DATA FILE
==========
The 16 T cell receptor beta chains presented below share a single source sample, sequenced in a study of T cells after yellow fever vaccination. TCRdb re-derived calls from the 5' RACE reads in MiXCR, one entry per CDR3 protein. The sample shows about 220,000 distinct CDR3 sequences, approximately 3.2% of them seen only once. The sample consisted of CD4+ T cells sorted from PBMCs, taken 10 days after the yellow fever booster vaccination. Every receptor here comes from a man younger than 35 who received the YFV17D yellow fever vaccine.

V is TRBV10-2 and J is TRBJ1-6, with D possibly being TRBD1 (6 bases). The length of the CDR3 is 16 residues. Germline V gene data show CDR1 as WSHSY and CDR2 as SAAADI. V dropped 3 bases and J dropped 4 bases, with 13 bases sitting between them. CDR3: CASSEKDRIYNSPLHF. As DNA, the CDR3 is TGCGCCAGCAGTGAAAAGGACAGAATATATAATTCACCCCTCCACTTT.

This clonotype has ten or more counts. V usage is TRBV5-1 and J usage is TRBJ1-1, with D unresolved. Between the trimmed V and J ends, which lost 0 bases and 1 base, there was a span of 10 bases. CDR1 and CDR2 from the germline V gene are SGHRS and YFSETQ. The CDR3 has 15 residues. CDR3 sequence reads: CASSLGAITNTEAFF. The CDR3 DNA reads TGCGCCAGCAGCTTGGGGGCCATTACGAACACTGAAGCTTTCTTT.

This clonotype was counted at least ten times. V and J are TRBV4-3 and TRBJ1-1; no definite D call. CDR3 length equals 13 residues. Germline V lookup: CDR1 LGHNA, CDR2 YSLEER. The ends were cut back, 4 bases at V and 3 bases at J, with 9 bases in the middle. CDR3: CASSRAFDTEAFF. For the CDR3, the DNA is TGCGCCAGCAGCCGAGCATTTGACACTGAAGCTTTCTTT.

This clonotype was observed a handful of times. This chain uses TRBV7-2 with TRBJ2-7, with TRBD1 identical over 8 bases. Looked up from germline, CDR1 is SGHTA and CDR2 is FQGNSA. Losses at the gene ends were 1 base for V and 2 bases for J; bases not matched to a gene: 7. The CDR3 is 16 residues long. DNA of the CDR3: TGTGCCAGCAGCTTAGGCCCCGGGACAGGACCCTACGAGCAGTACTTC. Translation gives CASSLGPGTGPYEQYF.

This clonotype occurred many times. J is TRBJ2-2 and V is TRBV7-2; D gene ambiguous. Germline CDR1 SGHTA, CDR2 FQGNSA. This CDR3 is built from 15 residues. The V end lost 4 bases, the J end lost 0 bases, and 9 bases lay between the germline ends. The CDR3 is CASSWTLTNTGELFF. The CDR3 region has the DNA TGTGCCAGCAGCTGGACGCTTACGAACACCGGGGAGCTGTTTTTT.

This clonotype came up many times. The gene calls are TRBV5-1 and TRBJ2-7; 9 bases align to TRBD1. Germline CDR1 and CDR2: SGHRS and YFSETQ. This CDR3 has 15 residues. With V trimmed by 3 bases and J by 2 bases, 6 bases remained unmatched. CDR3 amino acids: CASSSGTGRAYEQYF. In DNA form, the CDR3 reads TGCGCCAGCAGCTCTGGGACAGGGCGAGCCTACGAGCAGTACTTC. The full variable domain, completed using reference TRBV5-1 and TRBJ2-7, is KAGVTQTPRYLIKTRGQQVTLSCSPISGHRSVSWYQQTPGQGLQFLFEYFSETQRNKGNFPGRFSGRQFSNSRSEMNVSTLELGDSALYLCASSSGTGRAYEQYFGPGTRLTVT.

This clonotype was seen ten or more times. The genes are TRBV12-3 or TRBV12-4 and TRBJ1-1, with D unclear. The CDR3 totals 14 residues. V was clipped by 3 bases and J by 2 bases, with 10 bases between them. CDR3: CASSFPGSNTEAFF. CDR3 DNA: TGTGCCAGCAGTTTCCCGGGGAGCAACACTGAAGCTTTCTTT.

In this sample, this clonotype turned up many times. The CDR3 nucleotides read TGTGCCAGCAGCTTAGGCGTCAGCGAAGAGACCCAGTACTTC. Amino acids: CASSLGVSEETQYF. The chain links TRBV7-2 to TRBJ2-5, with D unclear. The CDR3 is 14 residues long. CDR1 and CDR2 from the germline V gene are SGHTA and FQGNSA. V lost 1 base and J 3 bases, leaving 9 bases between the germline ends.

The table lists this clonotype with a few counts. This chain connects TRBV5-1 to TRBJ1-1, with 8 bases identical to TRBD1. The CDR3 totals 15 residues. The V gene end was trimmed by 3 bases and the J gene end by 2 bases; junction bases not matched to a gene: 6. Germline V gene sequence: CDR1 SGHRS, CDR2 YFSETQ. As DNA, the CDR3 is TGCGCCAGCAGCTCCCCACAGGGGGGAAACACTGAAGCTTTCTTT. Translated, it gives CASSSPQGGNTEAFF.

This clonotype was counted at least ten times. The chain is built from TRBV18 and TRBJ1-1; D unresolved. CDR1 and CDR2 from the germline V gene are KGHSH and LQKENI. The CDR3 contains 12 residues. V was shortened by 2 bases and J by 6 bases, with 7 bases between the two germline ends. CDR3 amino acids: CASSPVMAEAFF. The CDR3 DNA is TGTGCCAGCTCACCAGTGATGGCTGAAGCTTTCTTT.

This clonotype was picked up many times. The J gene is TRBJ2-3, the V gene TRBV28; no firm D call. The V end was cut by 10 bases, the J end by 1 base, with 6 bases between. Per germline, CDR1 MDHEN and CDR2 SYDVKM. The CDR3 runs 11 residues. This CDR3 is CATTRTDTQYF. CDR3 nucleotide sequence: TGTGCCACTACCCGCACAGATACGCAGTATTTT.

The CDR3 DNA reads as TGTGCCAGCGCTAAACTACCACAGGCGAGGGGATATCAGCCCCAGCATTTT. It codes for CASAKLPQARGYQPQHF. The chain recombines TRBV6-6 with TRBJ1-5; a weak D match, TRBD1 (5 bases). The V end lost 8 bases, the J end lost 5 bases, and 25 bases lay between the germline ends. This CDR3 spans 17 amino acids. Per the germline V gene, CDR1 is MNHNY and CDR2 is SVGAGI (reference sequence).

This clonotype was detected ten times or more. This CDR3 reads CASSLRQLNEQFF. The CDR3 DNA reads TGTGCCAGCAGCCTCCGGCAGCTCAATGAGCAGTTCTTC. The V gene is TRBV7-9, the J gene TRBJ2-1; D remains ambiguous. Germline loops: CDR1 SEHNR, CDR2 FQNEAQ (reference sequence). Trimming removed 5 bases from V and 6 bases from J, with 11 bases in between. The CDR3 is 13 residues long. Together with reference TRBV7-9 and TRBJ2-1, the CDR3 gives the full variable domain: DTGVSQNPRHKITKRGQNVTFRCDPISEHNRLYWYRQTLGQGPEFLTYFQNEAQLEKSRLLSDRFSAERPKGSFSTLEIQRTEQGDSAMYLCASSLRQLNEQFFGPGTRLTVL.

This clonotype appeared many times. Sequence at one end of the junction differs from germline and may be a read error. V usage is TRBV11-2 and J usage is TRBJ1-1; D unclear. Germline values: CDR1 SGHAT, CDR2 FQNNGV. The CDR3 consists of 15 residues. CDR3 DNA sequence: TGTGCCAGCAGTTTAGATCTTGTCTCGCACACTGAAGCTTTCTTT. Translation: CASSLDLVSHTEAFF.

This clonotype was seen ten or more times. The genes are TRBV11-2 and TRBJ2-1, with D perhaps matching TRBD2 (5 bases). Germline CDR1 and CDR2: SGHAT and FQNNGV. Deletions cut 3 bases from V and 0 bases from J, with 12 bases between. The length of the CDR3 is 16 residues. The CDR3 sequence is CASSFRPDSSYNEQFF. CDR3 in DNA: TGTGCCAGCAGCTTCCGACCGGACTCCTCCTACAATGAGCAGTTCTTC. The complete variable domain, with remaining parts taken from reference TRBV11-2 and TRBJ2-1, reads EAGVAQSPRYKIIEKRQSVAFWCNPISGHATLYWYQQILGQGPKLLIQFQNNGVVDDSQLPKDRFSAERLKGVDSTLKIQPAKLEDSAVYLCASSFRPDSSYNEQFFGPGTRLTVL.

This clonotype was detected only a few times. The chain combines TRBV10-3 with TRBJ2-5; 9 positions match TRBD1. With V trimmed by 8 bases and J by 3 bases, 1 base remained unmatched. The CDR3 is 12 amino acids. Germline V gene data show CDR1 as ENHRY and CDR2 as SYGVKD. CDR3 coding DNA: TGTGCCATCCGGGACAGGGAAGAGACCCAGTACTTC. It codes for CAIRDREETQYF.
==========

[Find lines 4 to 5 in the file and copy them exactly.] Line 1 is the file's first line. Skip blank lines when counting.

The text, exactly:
This clonotype was counted at least ten times. V and J are TRBV4-3 and TRBJ1-1; no definite D call. CDR3 length equals 13 residues. Germline V lookup: CDR1 LGHNA, CDR2 YSLEER. The ends were cut back, 4 bases at V and 3 bases at J, with 9 bases in the middle. CDR3: CASSRAFDTEAFF. For the CDR3, the DNA is TGCGCCAGCAGCCGAGCATTTGACACTGAAGCTTTCTTT.

This clonotype was observed a handful of times. This chain uses TRBV7-2 with TRBJ2-7, with TRBD1 identical over 8 bases. Looked up from germline, CDR1 is SGHTA and CDR2 is FQGNSA. Losses at the gene ends were 1 base for V and 2 bases for J; bases not matched to a gene: 7. The CDR3 is 16 residues long. DNA of the CDR3: TGTGCCAGCAGCTTAGGCCCCGGGACAGGACCCTACGAGCAGTACTTC. Translation gives CASSLGPGTGPYEQYF.